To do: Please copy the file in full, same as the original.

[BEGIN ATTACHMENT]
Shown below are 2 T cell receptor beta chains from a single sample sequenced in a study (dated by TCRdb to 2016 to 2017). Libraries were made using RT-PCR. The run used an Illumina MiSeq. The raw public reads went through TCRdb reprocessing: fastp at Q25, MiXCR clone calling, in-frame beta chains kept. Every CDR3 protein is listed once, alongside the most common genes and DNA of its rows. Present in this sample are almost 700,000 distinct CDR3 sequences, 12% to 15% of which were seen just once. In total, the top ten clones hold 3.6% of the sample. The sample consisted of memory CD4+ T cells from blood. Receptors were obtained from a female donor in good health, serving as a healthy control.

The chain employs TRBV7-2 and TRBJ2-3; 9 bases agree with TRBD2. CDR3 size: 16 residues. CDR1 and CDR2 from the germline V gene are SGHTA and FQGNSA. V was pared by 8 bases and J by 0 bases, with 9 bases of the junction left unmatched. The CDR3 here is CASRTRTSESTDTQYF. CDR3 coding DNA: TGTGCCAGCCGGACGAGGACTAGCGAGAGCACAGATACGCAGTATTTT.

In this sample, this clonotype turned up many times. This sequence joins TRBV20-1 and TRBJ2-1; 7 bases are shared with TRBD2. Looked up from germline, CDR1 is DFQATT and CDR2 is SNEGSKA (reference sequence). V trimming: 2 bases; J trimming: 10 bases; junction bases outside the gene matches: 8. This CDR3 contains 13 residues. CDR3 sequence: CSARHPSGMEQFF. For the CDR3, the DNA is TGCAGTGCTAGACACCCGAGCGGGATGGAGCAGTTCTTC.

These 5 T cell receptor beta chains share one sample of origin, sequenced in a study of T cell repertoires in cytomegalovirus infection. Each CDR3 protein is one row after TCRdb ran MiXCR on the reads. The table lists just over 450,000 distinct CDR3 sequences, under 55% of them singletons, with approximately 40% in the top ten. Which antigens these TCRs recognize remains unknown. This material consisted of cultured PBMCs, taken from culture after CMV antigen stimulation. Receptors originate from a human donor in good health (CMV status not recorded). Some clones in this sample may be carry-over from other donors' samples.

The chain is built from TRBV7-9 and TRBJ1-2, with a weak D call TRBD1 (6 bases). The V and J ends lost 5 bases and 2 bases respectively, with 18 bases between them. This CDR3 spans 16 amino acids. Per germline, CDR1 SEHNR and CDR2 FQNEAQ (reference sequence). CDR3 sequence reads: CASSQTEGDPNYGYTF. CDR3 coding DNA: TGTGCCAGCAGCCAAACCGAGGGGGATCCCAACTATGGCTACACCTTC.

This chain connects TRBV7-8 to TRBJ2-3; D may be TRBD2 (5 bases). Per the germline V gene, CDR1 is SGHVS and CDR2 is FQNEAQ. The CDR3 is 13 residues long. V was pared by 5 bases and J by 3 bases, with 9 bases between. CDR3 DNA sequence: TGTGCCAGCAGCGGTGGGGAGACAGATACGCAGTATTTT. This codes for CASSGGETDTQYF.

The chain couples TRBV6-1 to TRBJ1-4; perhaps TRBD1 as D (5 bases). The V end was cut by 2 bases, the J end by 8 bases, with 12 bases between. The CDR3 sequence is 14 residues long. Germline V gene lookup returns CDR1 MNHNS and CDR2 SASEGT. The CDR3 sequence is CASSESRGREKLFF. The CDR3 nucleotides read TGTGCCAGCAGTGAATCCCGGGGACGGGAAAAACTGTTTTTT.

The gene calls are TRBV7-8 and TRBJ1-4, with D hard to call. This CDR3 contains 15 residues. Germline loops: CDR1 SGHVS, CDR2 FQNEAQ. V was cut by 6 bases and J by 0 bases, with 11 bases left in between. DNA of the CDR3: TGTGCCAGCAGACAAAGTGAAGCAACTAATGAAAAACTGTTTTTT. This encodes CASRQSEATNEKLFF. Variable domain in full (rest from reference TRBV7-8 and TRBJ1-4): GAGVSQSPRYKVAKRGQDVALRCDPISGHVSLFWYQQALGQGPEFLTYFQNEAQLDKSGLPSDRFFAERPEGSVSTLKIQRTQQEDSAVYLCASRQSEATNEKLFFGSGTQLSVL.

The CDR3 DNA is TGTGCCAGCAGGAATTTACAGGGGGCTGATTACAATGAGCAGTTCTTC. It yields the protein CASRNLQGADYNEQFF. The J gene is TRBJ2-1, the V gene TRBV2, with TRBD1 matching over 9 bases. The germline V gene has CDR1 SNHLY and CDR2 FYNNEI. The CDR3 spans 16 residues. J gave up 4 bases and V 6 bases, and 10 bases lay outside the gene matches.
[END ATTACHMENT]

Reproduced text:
Shown below are 2 T cell receptor beta chains from a single sample sequenced in a study (dated by TCRdb to 2016 to 2017). Libraries were made using RT-PCR. The run used an Illumina MiSeq. The raw public reads went through TCRdb reprocessing: fastp at Q25, MiXCR clone calling, in-frame beta chains kept. Every CDR3 protein is listed once, alongside the most common genes and DNA of its rows. Present in this sample are almost 700,000 distinct CDR3 sequences, 12% to 15% of which were seen just once. In total, the top ten clones hold 3.6% of the sample. The sample consisted of memory CD4+ T cells from blood. Receptors were obtained from a female donor in good health, serving as a healthy control.

The chain employs TRBV7-2 and TRBJ2-3; 9 bases agree with TRBD2. CDR3 size: 16 residues. CDR1 and CDR2 from the germline V gene are SGHTA and FQGNSA. V was pared by 8 bases and J by 0 bases, with 9 bases of the junction left unmatched. The CDR3 here is CASRTRTSESTDTQYF. CDR3 coding DNA: TGTGCCAGCCGGACGAGGACTAGCGAGAGCACAGATACGCAGTATTTT.

In this sample, this clonotype turned up many times. This sequence joins TRBV20-1 and TRBJ2-1; 7 bases are shared with TRBD2. Looked up from germline, CDR1 is DFQATT and CDR2 is SNEGSKA (reference sequence). V trimming: 2 bases; J trimming: 10 bases; junction bases outside the gene matches: 8. This CDR3 contains 13 residues. CDR3 sequence: CSARHPSGMEQFF. For the CDR3, the DNA is TGCAGTGCTAGACACCCGAGCGGGATGGAGCAGTTCTTC.

These 5 T cell receptor beta chains share one sample of origin, sequenced in a study of T cell repertoires in cytomegalovirus infection. Each CDR3 protein is one row after TCRdb ran MiXCR on the reads. The table lists just over 450,000 distinct CDR3 sequences, under 55% of them singletons, with approximately 40% in the top ten. Which antigens these TCRs recognize remains unknown. This material consisted of cultured PBMCs, taken from culture after CMV antigen stimulation. Receptors originate from a human donor in good health (CMV status not recorded). Some clones in this sample may be carry-over from other donors' samples.

The chain is built from TRBV7-9 and TRBJ1-2, with a weak D call TRBD1 (6 bases). The V and J ends lost 5 bases and 2 bases respectively, with 18 bases between them. This CDR3 spans 16 amino acids. Per germline, CDR1 SEHNR and CDR2 FQNEAQ (reference sequence). CDR3 sequence reads: CASSQTEGDPNYGYTF. CDR3 coding DNA: TGTGCCAGCAGCCAAACCGAGGGGGATCCCAACTATGGCTACACCTTC.

This chain connects TRBV7-8 to TRBJ2-3; D may be TRBD2 (5 bases). Per the germline V gene, CDR1 is SGHVS and CDR2 is FQNEAQ. The CDR3 is 13 residues long. V was pared by 5 bases and J by 3 bases, with 9 bases between. CDR3 DNA sequence: TGTGCCAGCAGCGGTGGGGAGACAGATACGCAGTATTTT. This codes for CASSGGETDTQYF.

The chain couples TRBV6-1 to TRBJ1-4; perhaps TRBD1 as D (5 bases). The V end was cut by 2 bases, the J end by 8 bases, with 12 bases between. The CDR3 sequence is 14 residues long. Germline V gene lookup returns CDR1 MNHNS and CDR2 SASEGT. The CDR3 sequence is CASSESRGREKLFF. The CDR3 nucleotides read TGTGCCAGCAGTGAATCCCGGGGACGGGAAAAACTGTTTTTT.

The gene calls are TRBV7-8 and TRBJ1-4, with D hard to call. This CDR3 contains 15 residues. Germline loops: CDR1 SGHVS, CDR2 FQNEAQ. V was cut by 6 bases and J by 0 bases, with 11 bases left in between. DNA of the CDR3: TGTGCCAGCAGACAAAGTGAAGCAACTAATGAAAAACTGTTTTTT. This encodes CASRQSEATNEKLFF. Variable domain in full (rest from reference TRBV7-8 and TRBJ1-4): GAGVSQSPRYKVAKRGQDVALRCDPISGHVSLFWYQQALGQGPEFLTYFQNEAQLDKSGLPSDRFFAERPEGSVSTLKIQRTQQEDSAVYLCASRQSEATNEKLFFGSGTQLSVL.

The CDR3 DNA is TGTGCCAGCAGGAATTTACAGGGGGCTGATTACAATGAGCAGTTCTTC. It yields the protein CASRNLQGADYNEQFF. The J gene is TRBJ2-1, the V gene TRBV2, with TRBD1 matching over 9 bases. The germline V gene has CDR1 SNHLY and CDR2 FYNNEI. The CDR3 spans 16 residues. J gave up 4 bases and V 6 bases, and 10 bases lay outside the gene matches.